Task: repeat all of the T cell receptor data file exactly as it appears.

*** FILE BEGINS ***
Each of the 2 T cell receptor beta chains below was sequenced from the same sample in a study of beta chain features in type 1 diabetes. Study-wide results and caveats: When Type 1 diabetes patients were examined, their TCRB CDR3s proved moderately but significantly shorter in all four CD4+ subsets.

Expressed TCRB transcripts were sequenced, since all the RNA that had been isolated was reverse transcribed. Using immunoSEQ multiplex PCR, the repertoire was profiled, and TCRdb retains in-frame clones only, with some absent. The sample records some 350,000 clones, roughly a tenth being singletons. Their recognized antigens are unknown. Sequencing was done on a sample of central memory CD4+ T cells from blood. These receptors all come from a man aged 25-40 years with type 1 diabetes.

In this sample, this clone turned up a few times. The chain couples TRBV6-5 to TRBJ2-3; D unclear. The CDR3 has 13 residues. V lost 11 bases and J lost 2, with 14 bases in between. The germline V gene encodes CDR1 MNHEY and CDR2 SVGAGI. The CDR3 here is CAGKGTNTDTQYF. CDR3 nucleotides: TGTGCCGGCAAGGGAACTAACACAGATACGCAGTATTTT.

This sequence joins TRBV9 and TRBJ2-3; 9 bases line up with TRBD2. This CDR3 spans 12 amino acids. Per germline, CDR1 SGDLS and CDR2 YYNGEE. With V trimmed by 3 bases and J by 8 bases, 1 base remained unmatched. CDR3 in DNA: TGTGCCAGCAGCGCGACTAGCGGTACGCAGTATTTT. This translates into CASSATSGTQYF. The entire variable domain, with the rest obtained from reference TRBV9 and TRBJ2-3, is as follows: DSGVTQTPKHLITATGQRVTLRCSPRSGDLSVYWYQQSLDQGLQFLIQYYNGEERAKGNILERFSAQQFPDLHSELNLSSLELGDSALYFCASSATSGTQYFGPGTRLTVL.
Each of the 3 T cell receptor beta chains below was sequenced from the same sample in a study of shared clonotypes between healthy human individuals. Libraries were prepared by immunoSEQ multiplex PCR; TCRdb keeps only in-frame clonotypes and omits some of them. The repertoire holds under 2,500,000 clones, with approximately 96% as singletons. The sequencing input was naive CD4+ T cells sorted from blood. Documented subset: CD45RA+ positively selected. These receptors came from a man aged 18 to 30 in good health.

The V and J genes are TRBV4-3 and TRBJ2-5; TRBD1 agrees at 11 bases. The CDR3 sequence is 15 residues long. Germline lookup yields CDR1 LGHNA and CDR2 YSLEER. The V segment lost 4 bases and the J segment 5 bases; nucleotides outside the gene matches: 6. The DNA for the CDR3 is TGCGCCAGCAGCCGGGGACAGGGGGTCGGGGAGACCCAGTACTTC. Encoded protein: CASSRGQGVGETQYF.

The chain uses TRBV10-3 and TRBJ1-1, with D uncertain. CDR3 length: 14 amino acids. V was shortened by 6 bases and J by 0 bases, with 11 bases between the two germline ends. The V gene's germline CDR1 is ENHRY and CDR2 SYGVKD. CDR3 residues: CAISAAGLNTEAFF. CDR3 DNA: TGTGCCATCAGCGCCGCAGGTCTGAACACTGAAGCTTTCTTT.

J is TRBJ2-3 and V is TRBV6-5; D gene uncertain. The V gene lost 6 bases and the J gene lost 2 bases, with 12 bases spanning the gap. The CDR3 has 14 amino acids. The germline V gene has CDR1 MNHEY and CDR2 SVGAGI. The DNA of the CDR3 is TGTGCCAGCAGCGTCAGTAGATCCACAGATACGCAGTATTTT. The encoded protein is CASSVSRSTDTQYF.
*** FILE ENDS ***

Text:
Each of the 2 T cell receptor beta chains below was sequenced from the same sample in a study of beta chain features in type 1 diabetes. Study-wide results and caveats: When Type 1 diabetes patients were examined, their TCRB CDR3s proved moderately but significantly shorter in all four CD4+ subsets.

Expressed TCRB transcripts were sequenced, since all the RNA that had been isolated was reverse transcribed. Using immunoSEQ multiplex PCR, the repertoire was profiled, and TCRdb retains in-frame clones only, with some absent. The sample records some 350,000 clones, roughly a tenth being singletons. Their recognized antigens are unknown. Sequencing was done on a sample of central memory CD4+ T cells from blood. These receptors all come from a man aged 25-40 years with type 1 diabetes.

In this sample, this clone turned up a few times. The chain couples TRBV6-5 to TRBJ2-3; D unclear. The CDR3 has 13 residues. V lost 11 bases and J lost 2, with 14 bases in between. The germline V gene encodes CDR1 MNHEY and CDR2 SVGAGI. The CDR3 here is CAGKGTNTDTQYF. CDR3 nucleotides: TGTGCCGGCAAGGGAACTAACACAGATACGCAGTATTTT.

This sequence joins TRBV9 and TRBJ2-3; 9 bases line up with TRBD2. This CDR3 spans 12 amino acids. Per germline, CDR1 SGDLS and CDR2 YYNGEE. With V trimmed by 3 bases and J by 8 bases, 1 base remained unmatched. CDR3 in DNA: TGTGCCAGCAGCGCGACTAGCGGTACGCAGTATTTT. This translates into CASSATSGTQYF. The entire variable domain, with the rest obtained from reference TRBV9 and TRBJ2-3, is as follows: DSGVTQTPKHLITATGQRVTLRCSPRSGDLSVYWYQQSLDQGLQFLIQYYNGEERAKGNILERFSAQQFPDLHSELNLSSLELGDSALYFCASSATSGTQYFGPGTRLTVL.
Each of the 3 T cell receptor beta chains below was sequenced from the same sample in a study of shared clonotypes between healthy human individuals. Libraries were prepared by immunoSEQ multiplex PCR; TCRdb keeps only in-frame clonotypes and omits some of them. The repertoire holds under 2,500,000 clones, with approximately 96% as singletons. The sequencing input was naive CD4+ T cells sorted from blood. Documented subset: CD45RA+ positively selected. These receptors came from a man aged 18 to 30 in good health.

The V and J genes are TRBV4-3 and TRBJ2-5; TRBD1 agrees at 11 bases. The CDR3 sequence is 15 residues long. Germline lookup yields CDR1 LGHNA and CDR2 YSLEER. The V segment lost 4 bases and the J segment 5 bases; nucleotides outside the gene matches: 6. The DNA for the CDR3 is TGCGCCAGCAGCCGGGGACAGGGGGTCGGGGAGACCCAGTACTTC. Encoded protein: CASSRGQGVGETQYF.

The chain uses TRBV10-3 and TRBJ1-1, with D uncertain. CDR3 length: 14 amino acids. V was shortened by 6 bases and J by 0 bases, with 11 bases between the two germline ends. The V gene's germline CDR1 is ENHRY and CDR2 SYGVKD. CDR3 residues: CAISAAGLNTEAFF. CDR3 DNA: TGTGCCATCAGCGCCGCAGGTCTGAACACTGAAGCTTTCTTT.

J is TRBJ2-3 and V is TRBV6-5; D gene uncertain. The V gene lost 6 bases and the J gene lost 2 bases, with 12 bases spanning the gap. The CDR3 has 14 amino acids. The germline V gene has CDR1 MNHEY and CDR2 SVGAGI. The DNA of the CDR3 is TGTGCCAGCAGCGTCAGTAGATCCACAGATACGCAGTATTTT. The encoded protein is CASSVSRSTDTQYF.